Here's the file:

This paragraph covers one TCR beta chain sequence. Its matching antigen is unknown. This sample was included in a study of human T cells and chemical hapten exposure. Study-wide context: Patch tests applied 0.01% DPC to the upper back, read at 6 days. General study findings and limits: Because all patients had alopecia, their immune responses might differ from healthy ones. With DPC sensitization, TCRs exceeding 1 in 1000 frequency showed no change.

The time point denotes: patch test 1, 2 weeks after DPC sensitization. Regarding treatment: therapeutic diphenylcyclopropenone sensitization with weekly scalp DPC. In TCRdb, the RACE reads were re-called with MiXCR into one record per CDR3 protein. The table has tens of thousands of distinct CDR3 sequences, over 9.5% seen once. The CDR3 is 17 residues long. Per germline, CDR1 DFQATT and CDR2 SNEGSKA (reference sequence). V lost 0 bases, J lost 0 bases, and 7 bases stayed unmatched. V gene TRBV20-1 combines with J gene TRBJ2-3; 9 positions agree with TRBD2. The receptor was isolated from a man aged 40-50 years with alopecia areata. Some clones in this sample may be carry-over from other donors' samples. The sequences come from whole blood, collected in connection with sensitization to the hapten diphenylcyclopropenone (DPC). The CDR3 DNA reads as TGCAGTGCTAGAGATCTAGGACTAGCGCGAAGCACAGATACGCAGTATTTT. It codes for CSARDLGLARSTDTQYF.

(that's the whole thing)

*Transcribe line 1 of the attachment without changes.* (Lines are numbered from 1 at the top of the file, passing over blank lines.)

This paragraph covers one TCR beta chain sequence. Its matching antigen is unknown. This sample was included in a study of human T cells and chemical hapten exposure. Study-wide context: Patch tests applied 0.01% DPC to the upper back, read at 6 days. General study findings and limits: Because all patients had alopecia, their immune responses might differ from healthy ones. With DPC sensitization, TCRs exceeding 1 in 1000 frequency showed no change.